Schwartz-Jampel Syndrome Clinical Presentation

Updated: Jun 07, 2017
  • Author: Eli S Neiman, DO, FACN; Chief Editor: Nicholas Lorenzo, MD, MHA, CPE  more...
  • Print
Presentation

History

The parents of patients with Schwartz-Jampel syndrome (SJS) usually note dysmorphic features, muscle stiffness, and muscle weakness, frequently soon after birth or within the first year of life. They may report that their child's muscles are stiff and hypertrophic.

The stiffness is usually evident when the parents flex the child's limbs. The weakness takes the form of delay in achieving motor milestones. For example, walking frequently is delayed. Nevertheless, in most cases, the children do learn to walk and become entirely self-sufficient.

When they are older, patients notice the muscle stiffness, which is usually most severe in the thighs. Patients also report limitations of joint flexion in various joints, particularly the knees.

Signs of SJS also include the following:

  • Narrow palpebral fissures with normal eyelid development

  • Blepharospasm

  • Hypertrichosis of the eyelids - Ie, excessive hair, multiple rows of hair

  • Micrognathia

  • Unusual, flattened facies with a puckered facial appearance

  • Low set ears

  • High arched palate

  • Crossbite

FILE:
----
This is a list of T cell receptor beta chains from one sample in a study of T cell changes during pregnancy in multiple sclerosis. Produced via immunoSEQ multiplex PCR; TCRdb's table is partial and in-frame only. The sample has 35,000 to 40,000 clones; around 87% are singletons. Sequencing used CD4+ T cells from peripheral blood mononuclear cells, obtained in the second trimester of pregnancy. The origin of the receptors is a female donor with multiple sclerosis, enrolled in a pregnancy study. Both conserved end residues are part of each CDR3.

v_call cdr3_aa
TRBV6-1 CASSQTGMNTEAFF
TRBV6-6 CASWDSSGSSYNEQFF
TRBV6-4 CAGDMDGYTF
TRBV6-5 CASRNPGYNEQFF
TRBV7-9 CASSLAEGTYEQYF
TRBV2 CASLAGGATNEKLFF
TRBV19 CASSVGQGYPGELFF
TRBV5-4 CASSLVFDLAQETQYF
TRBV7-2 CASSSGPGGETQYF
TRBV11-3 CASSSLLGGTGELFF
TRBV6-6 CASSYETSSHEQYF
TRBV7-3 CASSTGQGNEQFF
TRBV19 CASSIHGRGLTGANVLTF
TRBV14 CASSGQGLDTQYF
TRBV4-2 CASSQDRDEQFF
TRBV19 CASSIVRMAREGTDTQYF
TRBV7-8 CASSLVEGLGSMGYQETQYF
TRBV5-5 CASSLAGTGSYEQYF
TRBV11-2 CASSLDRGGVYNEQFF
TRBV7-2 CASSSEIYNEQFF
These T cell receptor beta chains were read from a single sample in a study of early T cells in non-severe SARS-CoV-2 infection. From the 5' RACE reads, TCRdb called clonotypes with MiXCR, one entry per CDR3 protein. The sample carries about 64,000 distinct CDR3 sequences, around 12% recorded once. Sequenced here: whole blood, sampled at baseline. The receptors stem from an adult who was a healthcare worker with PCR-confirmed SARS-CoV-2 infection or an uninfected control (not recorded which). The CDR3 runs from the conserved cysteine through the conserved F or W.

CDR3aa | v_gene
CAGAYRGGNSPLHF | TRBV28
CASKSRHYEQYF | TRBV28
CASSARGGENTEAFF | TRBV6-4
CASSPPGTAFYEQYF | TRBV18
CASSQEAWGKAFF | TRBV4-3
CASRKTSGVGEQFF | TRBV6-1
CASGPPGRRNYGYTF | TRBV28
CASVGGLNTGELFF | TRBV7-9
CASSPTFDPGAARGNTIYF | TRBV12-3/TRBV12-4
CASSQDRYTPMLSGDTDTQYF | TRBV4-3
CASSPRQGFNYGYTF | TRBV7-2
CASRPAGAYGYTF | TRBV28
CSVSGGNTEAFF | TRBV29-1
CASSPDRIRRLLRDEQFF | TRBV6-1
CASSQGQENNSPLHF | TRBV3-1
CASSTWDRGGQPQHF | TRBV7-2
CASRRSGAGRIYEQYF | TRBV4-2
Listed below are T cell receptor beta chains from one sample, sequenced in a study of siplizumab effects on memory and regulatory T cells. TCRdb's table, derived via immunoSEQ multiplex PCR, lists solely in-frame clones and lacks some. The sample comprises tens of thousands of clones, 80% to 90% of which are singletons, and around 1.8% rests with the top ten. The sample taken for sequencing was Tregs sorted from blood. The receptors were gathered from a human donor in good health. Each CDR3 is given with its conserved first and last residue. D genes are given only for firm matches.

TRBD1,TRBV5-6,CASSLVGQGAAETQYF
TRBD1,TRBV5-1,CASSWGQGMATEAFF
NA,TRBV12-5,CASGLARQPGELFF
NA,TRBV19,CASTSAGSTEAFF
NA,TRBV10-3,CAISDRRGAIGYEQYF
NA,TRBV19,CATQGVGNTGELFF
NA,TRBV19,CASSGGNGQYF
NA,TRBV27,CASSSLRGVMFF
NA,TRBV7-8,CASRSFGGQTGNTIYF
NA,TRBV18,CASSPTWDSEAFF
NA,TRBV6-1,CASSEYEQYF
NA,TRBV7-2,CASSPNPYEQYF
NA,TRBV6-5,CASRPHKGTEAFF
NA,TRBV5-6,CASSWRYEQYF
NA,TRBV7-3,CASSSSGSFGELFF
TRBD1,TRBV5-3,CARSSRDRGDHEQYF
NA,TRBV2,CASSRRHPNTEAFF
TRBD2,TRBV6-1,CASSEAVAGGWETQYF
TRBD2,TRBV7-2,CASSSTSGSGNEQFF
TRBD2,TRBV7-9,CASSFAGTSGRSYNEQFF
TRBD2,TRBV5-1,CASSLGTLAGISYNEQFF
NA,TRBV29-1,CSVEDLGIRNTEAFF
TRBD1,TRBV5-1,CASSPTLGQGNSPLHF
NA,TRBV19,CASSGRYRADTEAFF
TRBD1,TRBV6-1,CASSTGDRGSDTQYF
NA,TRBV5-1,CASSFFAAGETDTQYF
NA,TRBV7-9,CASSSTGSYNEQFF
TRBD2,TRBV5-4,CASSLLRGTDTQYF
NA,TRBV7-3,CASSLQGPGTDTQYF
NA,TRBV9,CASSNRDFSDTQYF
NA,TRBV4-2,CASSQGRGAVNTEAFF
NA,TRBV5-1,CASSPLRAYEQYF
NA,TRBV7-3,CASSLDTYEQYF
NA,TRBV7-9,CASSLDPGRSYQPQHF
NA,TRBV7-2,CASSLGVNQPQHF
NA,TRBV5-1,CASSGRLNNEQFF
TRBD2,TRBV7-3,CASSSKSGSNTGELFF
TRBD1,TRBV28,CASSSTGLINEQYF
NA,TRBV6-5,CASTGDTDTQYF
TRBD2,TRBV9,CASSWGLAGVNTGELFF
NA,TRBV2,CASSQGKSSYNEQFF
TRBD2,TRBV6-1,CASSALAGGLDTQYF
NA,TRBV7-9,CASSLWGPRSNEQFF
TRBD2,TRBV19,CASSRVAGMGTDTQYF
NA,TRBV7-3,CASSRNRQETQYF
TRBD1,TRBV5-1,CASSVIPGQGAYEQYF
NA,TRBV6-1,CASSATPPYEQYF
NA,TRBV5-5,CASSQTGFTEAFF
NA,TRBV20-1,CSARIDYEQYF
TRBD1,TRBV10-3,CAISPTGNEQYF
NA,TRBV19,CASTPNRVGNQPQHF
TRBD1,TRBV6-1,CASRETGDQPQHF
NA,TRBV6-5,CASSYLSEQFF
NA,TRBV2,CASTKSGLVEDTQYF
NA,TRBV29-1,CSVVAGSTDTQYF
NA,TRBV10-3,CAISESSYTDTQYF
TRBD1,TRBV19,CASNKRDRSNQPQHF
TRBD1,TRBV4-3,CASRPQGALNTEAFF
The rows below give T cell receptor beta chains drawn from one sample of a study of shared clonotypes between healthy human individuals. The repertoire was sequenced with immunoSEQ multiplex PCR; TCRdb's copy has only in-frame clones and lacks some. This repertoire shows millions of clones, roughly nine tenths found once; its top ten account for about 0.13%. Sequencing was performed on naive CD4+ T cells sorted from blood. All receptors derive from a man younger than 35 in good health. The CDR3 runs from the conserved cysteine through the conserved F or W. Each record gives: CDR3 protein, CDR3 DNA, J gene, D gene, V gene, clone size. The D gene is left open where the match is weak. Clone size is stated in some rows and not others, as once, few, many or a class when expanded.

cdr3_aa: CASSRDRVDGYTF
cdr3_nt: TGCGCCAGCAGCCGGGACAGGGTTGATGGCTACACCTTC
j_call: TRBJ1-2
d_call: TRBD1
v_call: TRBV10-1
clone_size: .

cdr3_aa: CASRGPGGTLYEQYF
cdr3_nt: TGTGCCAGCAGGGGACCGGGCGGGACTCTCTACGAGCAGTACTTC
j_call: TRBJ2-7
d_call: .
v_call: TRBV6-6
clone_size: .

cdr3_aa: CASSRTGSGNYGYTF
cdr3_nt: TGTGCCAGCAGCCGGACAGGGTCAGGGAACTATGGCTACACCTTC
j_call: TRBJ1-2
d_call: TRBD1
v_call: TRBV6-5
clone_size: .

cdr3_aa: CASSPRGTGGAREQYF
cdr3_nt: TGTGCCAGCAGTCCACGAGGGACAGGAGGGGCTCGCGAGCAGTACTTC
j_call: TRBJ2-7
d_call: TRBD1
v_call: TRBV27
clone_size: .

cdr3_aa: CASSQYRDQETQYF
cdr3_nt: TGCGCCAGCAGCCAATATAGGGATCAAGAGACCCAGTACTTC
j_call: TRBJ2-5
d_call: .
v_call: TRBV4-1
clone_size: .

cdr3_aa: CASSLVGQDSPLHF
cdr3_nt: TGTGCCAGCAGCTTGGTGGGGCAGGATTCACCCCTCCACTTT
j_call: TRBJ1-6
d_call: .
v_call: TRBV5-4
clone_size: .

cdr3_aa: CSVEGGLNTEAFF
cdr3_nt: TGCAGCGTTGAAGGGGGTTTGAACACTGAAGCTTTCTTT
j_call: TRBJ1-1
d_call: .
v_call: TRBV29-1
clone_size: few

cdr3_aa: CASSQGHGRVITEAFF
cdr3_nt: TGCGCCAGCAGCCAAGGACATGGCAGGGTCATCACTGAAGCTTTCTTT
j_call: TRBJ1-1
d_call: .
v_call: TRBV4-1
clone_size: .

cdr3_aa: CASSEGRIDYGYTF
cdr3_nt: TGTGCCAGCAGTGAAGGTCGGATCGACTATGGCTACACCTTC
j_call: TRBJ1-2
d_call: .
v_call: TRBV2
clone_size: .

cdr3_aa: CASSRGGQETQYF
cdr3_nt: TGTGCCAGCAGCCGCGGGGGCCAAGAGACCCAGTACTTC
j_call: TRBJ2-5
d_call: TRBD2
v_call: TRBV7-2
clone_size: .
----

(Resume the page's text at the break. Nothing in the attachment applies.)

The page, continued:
• Impacted teeth

  • Dentigerous cysts

  • Small muscle mass

Skeletal and joint deformities include the following:

  • Short neck

  • Pectus carinatum - Convex chest; ie, chest is bowed out

  • Kyphosis - Convex angulation of the spine, giving a humpback appearance

  • Abnormal curvature of the vertebrae (scoliosis, kyphosis, lordosis)

  • Clubfoot and/or flat feet

  • Coxa valga - Hip deformity involving an increased neck-shaft angle of the femur

  • Irregularity of the capital femoral epiphyses

  • Both muscle hypertrophy and atrophy

  • Chrondrodysplasia

  • Osteoporosis 

According to one report, the incidence of intellectual disability in patients with SJS is high (25%). However, most patients are of normal intelligence, and high intelligence is not incompatible with this condition. Poor speech articulation and drooling is common so affected individuals can be misdiagnosed as having intellectual disability.

Next:

Physical Examination

The dysmorphic features of SJS are usually evident on physical examination. Most patients are short with narrow palpebral fissures (blepharophimosis), flattened facies, and micrognathia. Some patients show blepharospasm in addition to the blepharophimosis. The muscles are stiff and they can be either hypertrophic or reduced in mass.

Bony abnormalities include the following:

  • Joint deformities and limitations of joint motion

  • Coxa valga

  • Irregularity of the capital femoral epiphyses

  • Kyphosis

  • Short neck

  • Pectus carinatum

Previous